Over the last decade, Sheldon Lee Compton has published numerous short stories ranging from magical realism to gritty, working-class fiction—and everything in between. What connects most of them is their poetic prose and their rootedness in Appalachia—and more specifically, Eastern Kentucky, where the author hails from—even when they don’t explicitly allude to a setting. The latter by no means confines them to quaint literary categories like “regional fiction,” since Compton’s idiosyncratic voice could perfectly have broader appeal thanks to the strength of its particularity, as is the case with other authors associated with place, like Michigan’s Bonnie Jo Campbell or Kentucky’s Chris Offutt.
While many of Compton’s stories can be found online, a novel like Dysphoria: An Appalachian Gothic—his second after Brown Bottle (2016)—is a rarer treat. In spite of the book’s title, dysphoria, which is typically defined as a state of dissatisfaction and unease with life, is not the prevailing mood of the story. It is, however, what motivates its protagonist, Paul Shannon, to leave his life in Philadelphia behind and move to his native Red Knife, Kentucky, to solve a mystery that has haunted him all his life.
The novel opens with Paul attending the funeral of his father, David, in Red Knife. After a short stay at his grandparents’ house, Paul leaves for the airport and hires one of those cars that often operate as cabs in rural areas except that they typically carry more than one passenger. Like it also often happens in small rural areas, everyone seems to know everyone, and the passenger who fatefully shares a ride with Paul turns out to know a lot about David Shannon’s past. As the passenger gets off the car, he tells Paul: “I’m sorry to hear about your father! Truth is, he died a long time ago.”
The passenger is one John Harper, a reclusive member of a local family that made a fortune off a coal seam found in their property. Their brief encounter prompts Paul to get to the bottom of that cryptic remark and ask the driver to take him back to Red Knife. Through haunting flashbacks, we find out about Paul’s tormented relationship with his father and David’s own dysphoric behavior throughout his life, apparently stemming from a traumatic episode in his childhood. This incident is recalled by Compton in a brutal chapter that brings to mind the grotesquerie of William Faulkner’s Sanctuary and the novels of Erskine Caldwell. As Paul sheds light on what happened to his father, the thread connects other characters in the story, like the damaged Larry Fenner, a childhood friend of David’s, and Harper himself.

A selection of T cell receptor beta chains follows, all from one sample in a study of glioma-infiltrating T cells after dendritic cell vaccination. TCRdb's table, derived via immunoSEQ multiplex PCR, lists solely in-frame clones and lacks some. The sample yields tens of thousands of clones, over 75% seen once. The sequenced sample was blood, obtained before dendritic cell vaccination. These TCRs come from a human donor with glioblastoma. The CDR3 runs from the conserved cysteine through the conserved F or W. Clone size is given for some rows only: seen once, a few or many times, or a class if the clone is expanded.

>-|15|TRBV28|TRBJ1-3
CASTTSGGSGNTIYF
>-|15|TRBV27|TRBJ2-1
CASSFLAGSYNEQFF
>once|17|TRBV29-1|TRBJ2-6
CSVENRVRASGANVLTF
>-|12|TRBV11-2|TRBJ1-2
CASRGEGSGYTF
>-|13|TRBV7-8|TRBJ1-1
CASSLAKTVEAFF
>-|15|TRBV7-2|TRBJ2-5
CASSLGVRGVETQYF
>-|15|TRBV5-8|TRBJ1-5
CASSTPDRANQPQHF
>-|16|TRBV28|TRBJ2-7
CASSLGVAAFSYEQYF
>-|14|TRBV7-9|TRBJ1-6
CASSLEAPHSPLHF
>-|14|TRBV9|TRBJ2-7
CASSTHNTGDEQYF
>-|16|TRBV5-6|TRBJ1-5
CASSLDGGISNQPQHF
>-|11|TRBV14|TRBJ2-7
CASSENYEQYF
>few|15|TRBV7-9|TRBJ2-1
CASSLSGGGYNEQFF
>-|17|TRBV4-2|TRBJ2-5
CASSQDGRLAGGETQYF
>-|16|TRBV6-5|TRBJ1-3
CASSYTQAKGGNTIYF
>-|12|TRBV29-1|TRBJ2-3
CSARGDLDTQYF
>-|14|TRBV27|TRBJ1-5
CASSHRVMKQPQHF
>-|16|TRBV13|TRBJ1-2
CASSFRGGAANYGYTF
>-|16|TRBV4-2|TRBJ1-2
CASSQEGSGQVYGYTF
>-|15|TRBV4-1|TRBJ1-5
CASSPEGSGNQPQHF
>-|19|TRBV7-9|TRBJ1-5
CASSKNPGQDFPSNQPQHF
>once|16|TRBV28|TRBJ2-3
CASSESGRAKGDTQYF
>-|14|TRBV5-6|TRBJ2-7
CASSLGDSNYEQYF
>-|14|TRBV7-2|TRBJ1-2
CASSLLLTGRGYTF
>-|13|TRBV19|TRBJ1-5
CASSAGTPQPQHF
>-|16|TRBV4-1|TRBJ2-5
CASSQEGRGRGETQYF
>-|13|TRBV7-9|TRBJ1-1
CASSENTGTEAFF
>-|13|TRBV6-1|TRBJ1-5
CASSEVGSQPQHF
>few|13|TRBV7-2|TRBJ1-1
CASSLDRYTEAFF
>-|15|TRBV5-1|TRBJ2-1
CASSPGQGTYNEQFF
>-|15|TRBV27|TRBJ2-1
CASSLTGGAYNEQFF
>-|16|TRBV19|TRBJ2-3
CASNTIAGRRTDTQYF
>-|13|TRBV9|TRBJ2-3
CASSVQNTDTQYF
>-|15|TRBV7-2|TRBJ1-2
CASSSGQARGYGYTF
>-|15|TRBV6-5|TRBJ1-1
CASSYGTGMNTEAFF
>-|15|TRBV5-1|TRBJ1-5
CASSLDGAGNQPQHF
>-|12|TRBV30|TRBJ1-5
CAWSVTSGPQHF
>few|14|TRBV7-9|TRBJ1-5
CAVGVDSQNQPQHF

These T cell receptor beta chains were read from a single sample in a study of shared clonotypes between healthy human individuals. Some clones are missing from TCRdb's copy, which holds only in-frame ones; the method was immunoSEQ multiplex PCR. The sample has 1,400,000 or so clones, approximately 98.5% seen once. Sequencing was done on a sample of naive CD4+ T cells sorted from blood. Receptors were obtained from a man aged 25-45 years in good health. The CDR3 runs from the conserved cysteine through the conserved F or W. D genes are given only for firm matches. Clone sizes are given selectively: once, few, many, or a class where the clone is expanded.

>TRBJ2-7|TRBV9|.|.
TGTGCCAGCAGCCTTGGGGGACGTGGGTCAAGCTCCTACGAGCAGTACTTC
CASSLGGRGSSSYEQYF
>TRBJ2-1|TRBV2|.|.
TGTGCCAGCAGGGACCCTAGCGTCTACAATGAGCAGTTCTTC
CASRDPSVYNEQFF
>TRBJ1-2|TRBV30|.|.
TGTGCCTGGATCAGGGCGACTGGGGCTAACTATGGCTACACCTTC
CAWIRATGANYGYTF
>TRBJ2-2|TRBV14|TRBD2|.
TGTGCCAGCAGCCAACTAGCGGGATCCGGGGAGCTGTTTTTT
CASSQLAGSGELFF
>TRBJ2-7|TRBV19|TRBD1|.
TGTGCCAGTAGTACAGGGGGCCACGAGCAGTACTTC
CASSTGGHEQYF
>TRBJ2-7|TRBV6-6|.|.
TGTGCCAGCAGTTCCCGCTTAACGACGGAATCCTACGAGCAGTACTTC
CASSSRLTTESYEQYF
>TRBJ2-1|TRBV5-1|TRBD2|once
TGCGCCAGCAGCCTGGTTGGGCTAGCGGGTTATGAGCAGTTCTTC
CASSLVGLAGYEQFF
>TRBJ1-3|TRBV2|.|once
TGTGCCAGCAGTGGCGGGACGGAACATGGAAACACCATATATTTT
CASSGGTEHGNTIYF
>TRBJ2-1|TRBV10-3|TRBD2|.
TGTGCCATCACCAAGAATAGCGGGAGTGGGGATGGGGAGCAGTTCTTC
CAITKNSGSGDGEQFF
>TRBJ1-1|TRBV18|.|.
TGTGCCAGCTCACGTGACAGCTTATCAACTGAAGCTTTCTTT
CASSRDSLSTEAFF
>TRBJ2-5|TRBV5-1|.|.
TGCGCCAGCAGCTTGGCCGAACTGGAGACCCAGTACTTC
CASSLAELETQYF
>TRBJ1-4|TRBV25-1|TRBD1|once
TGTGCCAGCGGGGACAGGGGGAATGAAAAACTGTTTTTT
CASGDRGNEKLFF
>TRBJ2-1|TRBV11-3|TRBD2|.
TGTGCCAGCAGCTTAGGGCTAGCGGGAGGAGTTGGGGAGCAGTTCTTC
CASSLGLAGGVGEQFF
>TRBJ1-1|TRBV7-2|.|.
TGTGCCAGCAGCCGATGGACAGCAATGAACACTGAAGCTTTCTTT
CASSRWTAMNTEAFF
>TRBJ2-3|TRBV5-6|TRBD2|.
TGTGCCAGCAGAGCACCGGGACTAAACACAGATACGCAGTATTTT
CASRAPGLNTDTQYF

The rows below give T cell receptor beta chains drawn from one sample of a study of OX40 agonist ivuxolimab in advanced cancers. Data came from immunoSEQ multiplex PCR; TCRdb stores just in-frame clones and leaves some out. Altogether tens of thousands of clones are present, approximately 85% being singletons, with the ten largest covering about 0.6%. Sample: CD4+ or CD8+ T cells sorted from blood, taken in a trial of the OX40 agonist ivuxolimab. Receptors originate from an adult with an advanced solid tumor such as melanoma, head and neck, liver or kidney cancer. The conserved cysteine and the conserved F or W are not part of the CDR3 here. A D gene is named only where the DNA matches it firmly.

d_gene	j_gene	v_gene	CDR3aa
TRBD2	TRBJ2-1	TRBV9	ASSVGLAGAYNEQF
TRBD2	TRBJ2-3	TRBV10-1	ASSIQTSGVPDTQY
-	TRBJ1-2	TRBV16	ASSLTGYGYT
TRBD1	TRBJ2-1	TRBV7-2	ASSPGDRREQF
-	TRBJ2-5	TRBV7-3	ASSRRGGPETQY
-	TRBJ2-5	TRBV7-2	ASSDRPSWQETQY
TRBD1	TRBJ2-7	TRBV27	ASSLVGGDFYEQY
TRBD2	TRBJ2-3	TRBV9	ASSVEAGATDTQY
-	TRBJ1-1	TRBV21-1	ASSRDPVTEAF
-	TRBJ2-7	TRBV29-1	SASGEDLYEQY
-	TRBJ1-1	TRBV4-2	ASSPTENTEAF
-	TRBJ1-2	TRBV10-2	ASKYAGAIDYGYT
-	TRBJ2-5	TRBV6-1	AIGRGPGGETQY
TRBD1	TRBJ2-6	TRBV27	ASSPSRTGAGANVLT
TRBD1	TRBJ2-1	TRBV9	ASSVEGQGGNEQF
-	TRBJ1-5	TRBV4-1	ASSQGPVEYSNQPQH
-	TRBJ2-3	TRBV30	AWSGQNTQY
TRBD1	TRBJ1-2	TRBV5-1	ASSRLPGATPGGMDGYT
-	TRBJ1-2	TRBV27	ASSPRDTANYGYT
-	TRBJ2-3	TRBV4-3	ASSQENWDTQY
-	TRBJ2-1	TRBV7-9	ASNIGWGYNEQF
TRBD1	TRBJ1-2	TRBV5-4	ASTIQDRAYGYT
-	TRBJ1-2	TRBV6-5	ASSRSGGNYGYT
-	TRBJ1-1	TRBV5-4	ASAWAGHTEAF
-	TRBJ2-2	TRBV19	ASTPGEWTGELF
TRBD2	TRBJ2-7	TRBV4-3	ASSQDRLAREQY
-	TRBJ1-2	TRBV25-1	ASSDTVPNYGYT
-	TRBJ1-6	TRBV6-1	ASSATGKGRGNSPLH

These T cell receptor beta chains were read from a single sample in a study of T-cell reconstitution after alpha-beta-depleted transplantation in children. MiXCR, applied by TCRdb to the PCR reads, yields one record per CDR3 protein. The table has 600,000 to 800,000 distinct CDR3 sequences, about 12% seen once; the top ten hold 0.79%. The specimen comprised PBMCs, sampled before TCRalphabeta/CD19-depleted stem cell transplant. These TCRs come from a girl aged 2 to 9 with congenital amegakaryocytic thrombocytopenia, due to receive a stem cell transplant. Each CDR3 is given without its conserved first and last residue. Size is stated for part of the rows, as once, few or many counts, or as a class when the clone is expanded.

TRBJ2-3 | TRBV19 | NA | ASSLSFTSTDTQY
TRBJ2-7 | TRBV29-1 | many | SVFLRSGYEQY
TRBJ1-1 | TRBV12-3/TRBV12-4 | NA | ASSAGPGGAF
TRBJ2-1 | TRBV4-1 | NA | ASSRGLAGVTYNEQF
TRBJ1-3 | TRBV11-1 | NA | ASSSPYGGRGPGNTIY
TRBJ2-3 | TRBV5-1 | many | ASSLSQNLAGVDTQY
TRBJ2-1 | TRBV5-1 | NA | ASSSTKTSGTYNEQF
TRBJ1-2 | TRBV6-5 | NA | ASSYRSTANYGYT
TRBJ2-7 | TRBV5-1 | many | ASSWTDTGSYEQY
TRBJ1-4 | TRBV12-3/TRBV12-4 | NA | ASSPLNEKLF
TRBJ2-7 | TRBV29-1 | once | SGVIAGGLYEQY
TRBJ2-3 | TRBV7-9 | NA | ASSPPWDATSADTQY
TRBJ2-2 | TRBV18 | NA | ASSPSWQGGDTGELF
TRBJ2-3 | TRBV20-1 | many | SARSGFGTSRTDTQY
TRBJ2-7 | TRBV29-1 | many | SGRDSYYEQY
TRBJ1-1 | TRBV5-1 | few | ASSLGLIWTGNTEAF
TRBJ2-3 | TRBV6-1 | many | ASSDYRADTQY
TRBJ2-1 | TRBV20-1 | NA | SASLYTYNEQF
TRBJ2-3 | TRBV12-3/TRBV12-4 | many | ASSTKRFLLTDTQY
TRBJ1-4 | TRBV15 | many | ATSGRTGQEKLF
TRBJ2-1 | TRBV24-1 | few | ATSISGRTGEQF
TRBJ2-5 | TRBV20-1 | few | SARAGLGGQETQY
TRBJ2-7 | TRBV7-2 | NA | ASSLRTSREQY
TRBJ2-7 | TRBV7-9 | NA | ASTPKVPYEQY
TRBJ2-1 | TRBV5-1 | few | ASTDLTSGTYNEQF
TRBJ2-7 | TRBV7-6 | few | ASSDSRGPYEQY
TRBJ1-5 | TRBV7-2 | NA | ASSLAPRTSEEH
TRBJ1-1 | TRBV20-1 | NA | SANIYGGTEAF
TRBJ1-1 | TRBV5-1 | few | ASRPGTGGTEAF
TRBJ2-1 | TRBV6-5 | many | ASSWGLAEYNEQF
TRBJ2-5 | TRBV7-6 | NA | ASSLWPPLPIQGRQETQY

On the Perimeter
What’s not revealed by the novel’s impactful ending is alluded to in a letter David “stuffed inside a Mason jar during some lonely moment amid an ocean of lonely moments.” The letter helps Paul understand how his own recollections have been marked by the presence of his father, “… a shade somewhere on the perimeter of these memories, a shadow as flighty as a dust mote in the corner of the eye and then gone.”
Compton is currently working on a book about one of West Virginia’s most revered and original writers, Breece D’J Pancake. It’s hard not to see a connection between the stark beauty of Pancake’s short stories and Compton’s own work. Dysphoria is a testament to the rich literary tradition that has influenced Compton but also a novel by a writer skilled at evoking the emotional subtleties of struggling through life in lovingly-rendered, yet hardscrabble places.
— Gonzalo is a writer born in Texas, raised in Chile, and currently living in Shepherdstown. His books have been published in Spain and Chile, and his fiction has appeared in Boulevard, Goliad, and The Texas Review, among others.Review by Gonzalo Baeza